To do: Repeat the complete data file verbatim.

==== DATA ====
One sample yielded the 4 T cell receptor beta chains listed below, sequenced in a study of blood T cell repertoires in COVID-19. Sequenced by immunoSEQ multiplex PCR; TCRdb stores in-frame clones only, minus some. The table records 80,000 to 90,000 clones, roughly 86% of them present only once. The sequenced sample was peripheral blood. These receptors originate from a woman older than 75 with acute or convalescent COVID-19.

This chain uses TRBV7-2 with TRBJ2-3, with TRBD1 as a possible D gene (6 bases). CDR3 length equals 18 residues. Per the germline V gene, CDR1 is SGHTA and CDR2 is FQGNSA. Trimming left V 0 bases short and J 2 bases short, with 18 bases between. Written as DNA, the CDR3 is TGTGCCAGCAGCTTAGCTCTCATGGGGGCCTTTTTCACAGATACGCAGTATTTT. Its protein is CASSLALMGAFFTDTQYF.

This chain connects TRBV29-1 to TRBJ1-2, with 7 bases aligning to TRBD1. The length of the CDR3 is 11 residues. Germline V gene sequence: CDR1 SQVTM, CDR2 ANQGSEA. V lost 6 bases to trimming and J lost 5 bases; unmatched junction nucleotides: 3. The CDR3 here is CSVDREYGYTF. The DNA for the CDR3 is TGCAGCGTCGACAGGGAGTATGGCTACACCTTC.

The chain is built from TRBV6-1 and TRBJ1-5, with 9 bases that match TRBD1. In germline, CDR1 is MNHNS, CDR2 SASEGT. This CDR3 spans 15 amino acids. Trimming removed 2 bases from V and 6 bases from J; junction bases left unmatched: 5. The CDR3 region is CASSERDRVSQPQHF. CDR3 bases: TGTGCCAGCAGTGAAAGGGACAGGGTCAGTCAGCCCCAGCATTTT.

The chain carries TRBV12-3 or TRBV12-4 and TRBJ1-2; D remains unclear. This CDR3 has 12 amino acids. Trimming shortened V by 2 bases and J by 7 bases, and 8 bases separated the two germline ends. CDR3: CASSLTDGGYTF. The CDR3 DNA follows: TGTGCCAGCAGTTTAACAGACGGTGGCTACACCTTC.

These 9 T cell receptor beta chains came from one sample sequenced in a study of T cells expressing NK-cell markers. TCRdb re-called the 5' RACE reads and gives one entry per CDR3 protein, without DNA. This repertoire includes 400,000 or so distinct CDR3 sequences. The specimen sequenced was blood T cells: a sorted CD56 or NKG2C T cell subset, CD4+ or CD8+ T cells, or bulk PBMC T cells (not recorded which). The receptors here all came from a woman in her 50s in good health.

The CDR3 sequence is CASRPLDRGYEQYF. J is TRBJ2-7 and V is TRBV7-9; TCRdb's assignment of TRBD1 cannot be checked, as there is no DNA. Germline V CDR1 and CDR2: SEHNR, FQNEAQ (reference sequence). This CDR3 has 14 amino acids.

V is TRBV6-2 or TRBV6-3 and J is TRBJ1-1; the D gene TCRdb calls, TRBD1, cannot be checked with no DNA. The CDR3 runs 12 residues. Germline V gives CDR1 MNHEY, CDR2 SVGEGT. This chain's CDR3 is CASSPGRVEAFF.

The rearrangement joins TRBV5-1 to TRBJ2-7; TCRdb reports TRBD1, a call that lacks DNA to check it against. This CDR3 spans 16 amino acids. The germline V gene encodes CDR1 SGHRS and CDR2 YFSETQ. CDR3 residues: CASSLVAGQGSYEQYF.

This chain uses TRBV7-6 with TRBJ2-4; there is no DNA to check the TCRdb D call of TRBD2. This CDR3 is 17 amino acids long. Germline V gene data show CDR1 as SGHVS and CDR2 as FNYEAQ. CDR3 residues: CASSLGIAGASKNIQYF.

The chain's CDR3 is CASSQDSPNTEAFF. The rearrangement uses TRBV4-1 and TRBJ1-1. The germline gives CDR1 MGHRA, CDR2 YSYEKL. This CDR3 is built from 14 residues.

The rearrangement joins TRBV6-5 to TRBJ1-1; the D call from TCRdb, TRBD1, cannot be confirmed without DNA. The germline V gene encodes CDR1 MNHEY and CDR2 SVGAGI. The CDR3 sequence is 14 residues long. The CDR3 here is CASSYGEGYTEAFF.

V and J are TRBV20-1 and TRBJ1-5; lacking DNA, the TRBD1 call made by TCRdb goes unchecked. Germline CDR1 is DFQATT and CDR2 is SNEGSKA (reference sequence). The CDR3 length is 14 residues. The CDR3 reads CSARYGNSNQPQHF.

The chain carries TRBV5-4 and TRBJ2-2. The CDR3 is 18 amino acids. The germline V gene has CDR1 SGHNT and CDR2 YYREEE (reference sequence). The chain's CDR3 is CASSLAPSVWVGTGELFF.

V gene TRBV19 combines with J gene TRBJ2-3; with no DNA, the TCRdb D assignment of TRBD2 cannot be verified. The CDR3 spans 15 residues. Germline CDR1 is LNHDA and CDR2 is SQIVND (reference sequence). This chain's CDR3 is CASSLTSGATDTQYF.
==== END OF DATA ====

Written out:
One sample yielded the 4 T cell receptor beta chains listed below, sequenced in a study of blood T cell repertoires in COVID-19. Sequenced by immunoSEQ multiplex PCR; TCRdb stores in-frame clones only, minus some. The table records 80,000 to 90,000 clones, roughly 86% of them present only once. The sequenced sample was peripheral blood. These receptors originate from a woman older than 75 with acute or convalescent COVID-19.

This chain uses TRBV7-2 with TRBJ2-3, with TRBD1 as a possible D gene (6 bases). CDR3 length equals 18 residues. Per the germline V gene, CDR1 is SGHTA and CDR2 is FQGNSA. Trimming left V 0 bases short and J 2 bases short, with 18 bases between. Written as DNA, the CDR3 is TGTGCCAGCAGCTTAGCTCTCATGGGGGCCTTTTTCACAGATACGCAGTATTTT. Its protein is CASSLALMGAFFTDTQYF.

This chain connects TRBV29-1 to TRBJ1-2, with 7 bases aligning to TRBD1. The length of the CDR3 is 11 residues. Germline V gene sequence: CDR1 SQVTM, CDR2 ANQGSEA. V lost 6 bases to trimming and J lost 5 bases; unmatched junction nucleotides: 3. The CDR3 here is CSVDREYGYTF. The DNA for the CDR3 is TGCAGCGTCGACAGGGAGTATGGCTACACCTTC.

The chain is built from TRBV6-1 and TRBJ1-5, with 9 bases that match TRBD1. In germline, CDR1 is MNHNS, CDR2 SASEGT. This CDR3 spans 15 amino acids. Trimming removed 2 bases from V and 6 bases from J; junction bases left unmatched: 5. The CDR3 region is CASSERDRVSQPQHF. CDR3 bases: TGTGCCAGCAGTGAAAGGGACAGGGTCAGTCAGCCCCAGCATTTT.

The chain carries TRBV12-3 or TRBV12-4 and TRBJ1-2; D remains unclear. This CDR3 has 12 amino acids. Trimming shortened V by 2 bases and J by 7 bases, and 8 bases separated the two germline ends. CDR3: CASSLTDGGYTF. The CDR3 DNA follows: TGTGCCAGCAGTTTAACAGACGGTGGCTACACCTTC.

These 9 T cell receptor beta chains came from one sample sequenced in a study of T cells expressing NK-cell markers. TCRdb re-called the 5' RACE reads and gives one entry per CDR3 protein, without DNA. This repertoire includes 400,000 or so distinct CDR3 sequences. The specimen sequenced was blood T cells: a sorted CD56 or NKG2C T cell subset, CD4+ or CD8+ T cells, or bulk PBMC T cells (not recorded which). The receptors here all came from a woman in her 50s in good health.

The CDR3 sequence is CASRPLDRGYEQYF. J is TRBJ2-7 and V is TRBV7-9; TCRdb's assignment of TRBD1 cannot be checked, as there is no DNA. Germline V CDR1 and CDR2: SEHNR, FQNEAQ (reference sequence). This CDR3 has 14 amino acids.

V is TRBV6-2 or TRBV6-3 and J is TRBJ1-1; the D gene TCRdb calls, TRBD1, cannot be checked with no DNA. The CDR3 runs 12 residues. Germline V gives CDR1 MNHEY, CDR2 SVGEGT. This chain's CDR3 is CASSPGRVEAFF.

The rearrangement joins TRBV5-1 to TRBJ2-7; TCRdb reports TRBD1, a call that lacks DNA to check it against. This CDR3 spans 16 amino acids. The germline V gene encodes CDR1 SGHRS and CDR2 YFSETQ. CDR3 residues: CASSLVAGQGSYEQYF.

This chain uses TRBV7-6 with TRBJ2-4; there is no DNA to check the TCRdb D call of TRBD2. This CDR3 is 17 amino acids long. Germline V gene data show CDR1 as SGHVS and CDR2 as FNYEAQ. CDR3 residues: CASSLGIAGASKNIQYF.

The chain's CDR3 is CASSQDSPNTEAFF. The rearrangement uses TRBV4-1 and TRBJ1-1. The germline gives CDR1 MGHRA, CDR2 YSYEKL. This CDR3 is built from 14 residues.

The rearrangement joins TRBV6-5 to TRBJ1-1; the D call from TCRdb, TRBD1, cannot be confirmed without DNA. The germline V gene encodes CDR1 MNHEY and CDR2 SVGAGI. The CDR3 sequence is 14 residues long. The CDR3 here is CASSYGEGYTEAFF.

V and J are TRBV20-1 and TRBJ1-5; lacking DNA, the TRBD1 call made by TCRdb goes unchecked. Germline CDR1 is DFQATT and CDR2 is SNEGSKA (reference sequence). The CDR3 length is 14 residues. The CDR3 reads CSARYGNSNQPQHF.

The chain carries TRBV5-4 and TRBJ2-2. The CDR3 is 18 amino acids. The germline V gene has CDR1 SGHNT and CDR2 YYREEE (reference sequence). The chain's CDR3 is CASSLAPSVWVGTGELFF.

V gene TRBV19 combines with J gene TRBJ2-3; with no DNA, the TCRdb D assignment of TRBD2 cannot be verified. The CDR3 spans 15 residues. Germline CDR1 is LNHDA and CDR2 is SQIVND (reference sequence). This chain's CDR3 is CASSLTSGATDTQYF.